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Security Assistance Training at the U.S. Army Command and General Staff College: A Good News Story.

The following story describes how going the extra mile and working together can have a significant, positive impact on the international military student and his family. It also highlights how various private and government organizations can work together in a spirit of cooperation and goodwill.

The story involves a military officer from Uzbekistan named Ilkhomjon Toornsunov and his son Timur. Major Toornsunov, the first officer from Uzbekistan ever to attend Command and General Staff College (CGSC), was here studying for one year and was authorized on his Invitational Travel Orders to have his family accompany him during his studies. However, the arrival of his wife and family in the U.S. had been delayed. Before the arrival of his family at Fort Leavenworth, Major Toornsunov was discussing his family's absence with Lieutenant Colonel Pat Madden, Chief of the International Officer Student Division at CGSC, and mentioned that one of his two sons, Timur, had a hearing problem that needed medical attention.

Coincidentally, about the same time, Ellen Miles, a civilian sponsor of Major Toorsunov, informed Madden that a private voluntary organization called Heart to Heart International, which specialized in medical humanitarian support, was en route to Toorsunov's country on a medical support mission. Heart to Heart was well known by CGSC since they participate as volunteer advisers during part of the curriculum dealing with humanitarian relief and peacekeeping operations. Through a series of timely phone calls and email, Dr. Gary Morsch, President of Heart to Heart International, was contacted and agreed to try to locate the Toornsunov family and examine the boy. Amazingly Dr. Morsch and his colleges did locate the family and their team of four doctors examined the boy. Dr. Morsch reported to LTC Madden that the boy did have a hearing loss and would need sophisticated testing, diagnosis and treatment to correct the problem. It was now known that if the boy was not treated he could suffer permanent hearing loss. Th us, when the family arrived in the U.S., Major Toorsunov would be faced with finding medical treatment for his son.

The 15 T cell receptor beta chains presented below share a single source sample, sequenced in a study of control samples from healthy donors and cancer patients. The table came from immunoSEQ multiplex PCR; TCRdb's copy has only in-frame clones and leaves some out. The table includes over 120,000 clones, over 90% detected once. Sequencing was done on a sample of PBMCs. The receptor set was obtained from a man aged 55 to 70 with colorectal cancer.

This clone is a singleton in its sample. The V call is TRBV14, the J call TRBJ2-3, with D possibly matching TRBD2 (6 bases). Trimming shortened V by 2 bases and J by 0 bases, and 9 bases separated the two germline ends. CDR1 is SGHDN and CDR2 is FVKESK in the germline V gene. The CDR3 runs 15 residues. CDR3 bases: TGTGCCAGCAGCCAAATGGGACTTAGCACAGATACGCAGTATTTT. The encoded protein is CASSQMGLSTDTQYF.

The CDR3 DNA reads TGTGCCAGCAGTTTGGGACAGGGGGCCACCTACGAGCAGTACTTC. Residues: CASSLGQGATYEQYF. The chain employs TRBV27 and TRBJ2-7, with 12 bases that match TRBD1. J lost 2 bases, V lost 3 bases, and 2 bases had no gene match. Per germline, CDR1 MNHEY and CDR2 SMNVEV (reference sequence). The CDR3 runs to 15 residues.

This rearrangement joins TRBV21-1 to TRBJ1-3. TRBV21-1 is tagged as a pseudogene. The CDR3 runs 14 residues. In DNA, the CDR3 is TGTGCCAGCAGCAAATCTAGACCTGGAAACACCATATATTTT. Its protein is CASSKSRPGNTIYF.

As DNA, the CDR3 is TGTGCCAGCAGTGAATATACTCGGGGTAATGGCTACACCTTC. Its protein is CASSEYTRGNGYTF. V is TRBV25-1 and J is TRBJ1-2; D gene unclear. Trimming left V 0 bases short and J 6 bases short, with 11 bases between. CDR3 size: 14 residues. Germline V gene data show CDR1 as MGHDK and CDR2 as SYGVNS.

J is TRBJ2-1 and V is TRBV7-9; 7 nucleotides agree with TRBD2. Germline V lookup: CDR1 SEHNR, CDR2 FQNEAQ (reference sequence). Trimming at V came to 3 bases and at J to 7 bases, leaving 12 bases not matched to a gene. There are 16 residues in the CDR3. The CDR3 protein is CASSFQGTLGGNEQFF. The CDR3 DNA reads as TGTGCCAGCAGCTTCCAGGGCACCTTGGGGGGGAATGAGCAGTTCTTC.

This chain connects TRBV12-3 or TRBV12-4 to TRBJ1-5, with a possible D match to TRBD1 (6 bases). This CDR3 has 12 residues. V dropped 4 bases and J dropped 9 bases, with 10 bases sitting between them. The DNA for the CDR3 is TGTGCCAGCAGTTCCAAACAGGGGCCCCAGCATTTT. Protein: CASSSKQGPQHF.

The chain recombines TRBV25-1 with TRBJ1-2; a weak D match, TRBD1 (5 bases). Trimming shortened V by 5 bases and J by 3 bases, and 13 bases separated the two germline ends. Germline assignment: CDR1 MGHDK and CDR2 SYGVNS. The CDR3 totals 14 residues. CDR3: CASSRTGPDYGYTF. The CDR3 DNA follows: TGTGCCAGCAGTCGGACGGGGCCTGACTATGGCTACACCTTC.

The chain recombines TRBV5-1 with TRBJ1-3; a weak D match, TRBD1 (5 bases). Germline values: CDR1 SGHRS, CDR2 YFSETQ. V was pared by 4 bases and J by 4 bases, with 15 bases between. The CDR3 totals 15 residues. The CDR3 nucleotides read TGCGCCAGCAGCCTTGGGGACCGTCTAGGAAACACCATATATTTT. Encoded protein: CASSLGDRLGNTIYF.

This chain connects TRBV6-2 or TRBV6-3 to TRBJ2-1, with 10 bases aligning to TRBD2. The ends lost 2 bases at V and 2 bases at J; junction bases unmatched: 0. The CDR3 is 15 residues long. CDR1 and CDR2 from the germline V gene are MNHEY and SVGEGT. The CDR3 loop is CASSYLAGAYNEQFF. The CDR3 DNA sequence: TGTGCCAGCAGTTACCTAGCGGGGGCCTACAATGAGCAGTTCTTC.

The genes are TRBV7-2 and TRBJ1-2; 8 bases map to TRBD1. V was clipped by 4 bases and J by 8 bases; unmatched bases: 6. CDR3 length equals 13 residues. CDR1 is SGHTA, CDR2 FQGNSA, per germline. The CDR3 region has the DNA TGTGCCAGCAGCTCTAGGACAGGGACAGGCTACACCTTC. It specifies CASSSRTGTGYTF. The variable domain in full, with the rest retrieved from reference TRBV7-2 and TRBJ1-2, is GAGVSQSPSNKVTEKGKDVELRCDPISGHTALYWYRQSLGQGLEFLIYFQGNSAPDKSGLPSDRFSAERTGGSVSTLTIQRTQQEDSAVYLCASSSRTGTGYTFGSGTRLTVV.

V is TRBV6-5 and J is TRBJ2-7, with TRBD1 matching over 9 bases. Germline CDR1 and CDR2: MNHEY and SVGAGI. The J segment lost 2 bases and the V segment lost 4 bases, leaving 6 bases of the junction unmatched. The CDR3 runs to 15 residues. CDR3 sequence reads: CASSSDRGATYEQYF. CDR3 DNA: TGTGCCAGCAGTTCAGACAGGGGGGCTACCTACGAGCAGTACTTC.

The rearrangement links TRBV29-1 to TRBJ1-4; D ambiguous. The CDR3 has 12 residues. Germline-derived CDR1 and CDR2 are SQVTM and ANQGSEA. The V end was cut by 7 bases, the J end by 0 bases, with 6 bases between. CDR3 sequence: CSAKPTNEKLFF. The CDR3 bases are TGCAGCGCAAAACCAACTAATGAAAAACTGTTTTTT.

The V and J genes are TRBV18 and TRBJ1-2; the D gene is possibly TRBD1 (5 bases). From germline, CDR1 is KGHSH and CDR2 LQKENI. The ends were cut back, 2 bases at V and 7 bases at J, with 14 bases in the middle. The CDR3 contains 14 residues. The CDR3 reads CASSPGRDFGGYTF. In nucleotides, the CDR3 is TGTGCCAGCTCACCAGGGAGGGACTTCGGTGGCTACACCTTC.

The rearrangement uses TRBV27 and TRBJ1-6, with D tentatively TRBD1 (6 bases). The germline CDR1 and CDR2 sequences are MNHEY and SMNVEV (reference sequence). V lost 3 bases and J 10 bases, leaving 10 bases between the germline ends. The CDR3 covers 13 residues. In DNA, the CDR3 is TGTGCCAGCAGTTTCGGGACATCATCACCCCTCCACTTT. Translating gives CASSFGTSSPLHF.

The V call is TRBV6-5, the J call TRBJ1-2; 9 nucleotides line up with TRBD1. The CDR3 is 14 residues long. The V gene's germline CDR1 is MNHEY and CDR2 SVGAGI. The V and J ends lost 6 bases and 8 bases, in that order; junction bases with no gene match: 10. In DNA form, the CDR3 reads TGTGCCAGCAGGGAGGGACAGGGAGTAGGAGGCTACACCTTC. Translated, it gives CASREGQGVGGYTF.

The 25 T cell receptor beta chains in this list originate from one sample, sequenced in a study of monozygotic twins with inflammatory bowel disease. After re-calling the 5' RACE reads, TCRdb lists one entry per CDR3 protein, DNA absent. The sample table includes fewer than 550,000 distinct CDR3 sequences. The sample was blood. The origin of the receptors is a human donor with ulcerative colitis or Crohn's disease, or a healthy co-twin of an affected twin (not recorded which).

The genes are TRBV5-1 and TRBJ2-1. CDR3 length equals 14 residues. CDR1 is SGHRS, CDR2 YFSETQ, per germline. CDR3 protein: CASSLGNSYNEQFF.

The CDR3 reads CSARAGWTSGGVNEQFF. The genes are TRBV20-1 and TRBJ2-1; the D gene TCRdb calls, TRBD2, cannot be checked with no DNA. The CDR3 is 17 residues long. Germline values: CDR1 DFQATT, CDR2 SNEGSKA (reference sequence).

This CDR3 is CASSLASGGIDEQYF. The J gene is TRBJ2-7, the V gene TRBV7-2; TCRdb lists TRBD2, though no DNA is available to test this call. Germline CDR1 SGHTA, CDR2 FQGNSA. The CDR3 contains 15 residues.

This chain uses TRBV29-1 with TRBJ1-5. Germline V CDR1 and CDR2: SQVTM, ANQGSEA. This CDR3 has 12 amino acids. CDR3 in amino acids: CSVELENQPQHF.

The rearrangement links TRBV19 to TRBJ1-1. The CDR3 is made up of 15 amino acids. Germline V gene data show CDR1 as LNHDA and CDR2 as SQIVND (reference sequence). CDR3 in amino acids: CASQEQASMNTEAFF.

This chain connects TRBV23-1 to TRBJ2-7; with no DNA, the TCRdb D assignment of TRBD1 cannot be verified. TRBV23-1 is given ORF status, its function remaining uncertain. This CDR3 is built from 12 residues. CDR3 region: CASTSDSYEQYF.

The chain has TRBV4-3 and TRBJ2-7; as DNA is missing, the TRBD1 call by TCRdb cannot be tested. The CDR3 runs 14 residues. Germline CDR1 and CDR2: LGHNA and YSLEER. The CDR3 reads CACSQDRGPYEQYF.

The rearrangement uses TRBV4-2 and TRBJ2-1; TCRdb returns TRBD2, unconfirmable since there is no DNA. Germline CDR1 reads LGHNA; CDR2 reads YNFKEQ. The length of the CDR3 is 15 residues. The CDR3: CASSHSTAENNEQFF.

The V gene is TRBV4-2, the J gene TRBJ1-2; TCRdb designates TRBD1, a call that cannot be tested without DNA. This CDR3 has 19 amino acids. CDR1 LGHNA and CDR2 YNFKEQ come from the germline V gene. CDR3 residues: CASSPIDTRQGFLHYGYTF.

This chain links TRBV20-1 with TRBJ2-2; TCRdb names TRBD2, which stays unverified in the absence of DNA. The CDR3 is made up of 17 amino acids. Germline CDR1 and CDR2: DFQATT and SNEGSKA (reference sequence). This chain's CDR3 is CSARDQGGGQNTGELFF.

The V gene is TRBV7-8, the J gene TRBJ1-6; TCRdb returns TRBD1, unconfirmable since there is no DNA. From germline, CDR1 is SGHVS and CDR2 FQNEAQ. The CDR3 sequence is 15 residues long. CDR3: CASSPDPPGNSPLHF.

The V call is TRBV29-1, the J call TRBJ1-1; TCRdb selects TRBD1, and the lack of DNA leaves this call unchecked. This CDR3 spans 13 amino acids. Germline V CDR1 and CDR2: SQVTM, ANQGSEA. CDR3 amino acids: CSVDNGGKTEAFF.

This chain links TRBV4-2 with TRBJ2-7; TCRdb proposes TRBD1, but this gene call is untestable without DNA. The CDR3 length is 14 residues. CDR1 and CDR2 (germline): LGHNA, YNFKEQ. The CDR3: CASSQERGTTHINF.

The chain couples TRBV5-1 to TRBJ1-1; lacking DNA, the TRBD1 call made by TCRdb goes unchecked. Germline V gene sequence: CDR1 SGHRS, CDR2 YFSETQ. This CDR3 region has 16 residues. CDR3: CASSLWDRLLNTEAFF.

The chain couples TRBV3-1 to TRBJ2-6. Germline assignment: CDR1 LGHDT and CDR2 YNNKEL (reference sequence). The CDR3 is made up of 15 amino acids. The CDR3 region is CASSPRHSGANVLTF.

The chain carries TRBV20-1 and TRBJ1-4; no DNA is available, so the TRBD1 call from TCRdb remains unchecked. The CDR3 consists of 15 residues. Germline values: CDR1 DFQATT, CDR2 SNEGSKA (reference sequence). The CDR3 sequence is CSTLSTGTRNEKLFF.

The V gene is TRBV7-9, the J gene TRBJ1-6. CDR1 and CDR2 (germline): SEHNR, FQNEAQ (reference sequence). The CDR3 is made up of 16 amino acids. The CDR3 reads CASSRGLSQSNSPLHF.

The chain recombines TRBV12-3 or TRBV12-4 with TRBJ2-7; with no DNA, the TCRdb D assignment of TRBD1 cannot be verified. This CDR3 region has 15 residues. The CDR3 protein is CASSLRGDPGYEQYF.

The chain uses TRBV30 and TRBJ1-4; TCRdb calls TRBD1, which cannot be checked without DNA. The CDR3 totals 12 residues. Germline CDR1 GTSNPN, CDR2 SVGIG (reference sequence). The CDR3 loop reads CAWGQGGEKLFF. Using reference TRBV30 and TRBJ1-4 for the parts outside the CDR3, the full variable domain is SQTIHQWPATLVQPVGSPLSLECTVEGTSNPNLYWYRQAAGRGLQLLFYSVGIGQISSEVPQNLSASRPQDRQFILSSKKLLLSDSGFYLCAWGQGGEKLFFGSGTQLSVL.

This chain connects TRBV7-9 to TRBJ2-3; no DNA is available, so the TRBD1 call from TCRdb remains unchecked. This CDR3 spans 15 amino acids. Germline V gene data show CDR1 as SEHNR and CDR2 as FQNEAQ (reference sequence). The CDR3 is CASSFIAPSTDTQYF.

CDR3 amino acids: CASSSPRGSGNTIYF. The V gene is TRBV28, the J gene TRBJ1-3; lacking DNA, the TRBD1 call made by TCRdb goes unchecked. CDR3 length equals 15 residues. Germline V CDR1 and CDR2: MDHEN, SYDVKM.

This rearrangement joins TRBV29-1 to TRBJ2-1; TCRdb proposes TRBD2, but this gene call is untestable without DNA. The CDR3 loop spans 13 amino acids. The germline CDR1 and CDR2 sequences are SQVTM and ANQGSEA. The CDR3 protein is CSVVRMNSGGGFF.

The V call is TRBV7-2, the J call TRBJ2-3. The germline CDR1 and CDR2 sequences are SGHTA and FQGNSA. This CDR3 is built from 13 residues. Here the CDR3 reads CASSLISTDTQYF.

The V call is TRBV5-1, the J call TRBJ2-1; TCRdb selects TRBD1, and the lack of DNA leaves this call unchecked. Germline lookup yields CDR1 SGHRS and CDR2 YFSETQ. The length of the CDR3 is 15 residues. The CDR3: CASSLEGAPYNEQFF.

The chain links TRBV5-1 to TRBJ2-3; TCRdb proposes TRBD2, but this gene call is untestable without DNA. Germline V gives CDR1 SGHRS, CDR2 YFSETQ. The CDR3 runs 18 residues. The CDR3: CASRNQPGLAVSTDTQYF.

Upon learning this news LTC Madden then contacted Bill Venzke who is the security assistance program manager at U.S. Central Command (CENTCOM) and Vein Smith, the country program manager at the Security Assistance Training Field Activity at Fort Monroe and asked for assistance in expediting the move of the family to the U.S. They in turn contacted LTC Yip DeLong, assistant military attache in the U.S. embassy in Tashkent, who had worked extensively in this region of the world and was experienced with the language and culture. Lieutenant Colonel DeLong was able to expedite the family's departure and send them on their way to the U.S. After many weeks of separation, Timur, his mother and brother were now on their way to Fort Leavenworth.

On 6 November 1999, Major Toorsunov's family arrived in the U.S.A. The following week Timur was seen by Dr. Thedinger, an ear, nose and throat doctor who specialized in ear problems and just happened to be working at the local health facility in Fort Leavenworth, Kansas. After a series of exams and tests it was determined that Timur's hearing could be corrected by inserting ear tubes. On 26 January 2000, surgery was performed on Timor's ears. Very rapidly Timur's hearing began to recover. One evening soon after the surgery Major Toorsunov contacted LTC Madden and excitingly exclaimed that for the first time his son was attempting to speak and was responding to his parents. After several follow up medical visits it was determined that Timur would able to hear without further surgery or hearing aids. It was also estimated that with speech therapy, Timur would probably lead a normal healthy life. The local Ft. Leavenworth public school was able to enroll Timur in speech therapy, which he took until his father g raduated in June 2000.

You can imagine the significant impact this made on Major and Mrs. Toorsunov. They told us over and over how they will never forget the kindness and helpfulness they have experienced from the United States. They knew that without our help their son would never have led a normal life. We knew that without the many different players from all walks of life and professions this story would not have had a happy ending. One of the stated goals of the security assistance training program is to "promote better understanding of the United States, its people, political system, institutions, and way of life." There is no doubt the Toorsnov family not only met this goal but will always remember the United States with great fondness and appreciation.

Lieutenant Colonel Patrick M. Madden is the Chief of the International Officer Student Division at the U.S. Army Command and General Staff College. He is a 1993 graduate of Command and General Staff College and holds a Master of Science in strategic intelligence from the Joint Intelligence College as well as a Bachelor of Arts in international studies from Whitworth College.
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Article Details
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Author:Madden, Pat
Publication:DISAM Journal
Article Type:Brief Article
Geographic Code:1USA
Date:Dec 22, 2000
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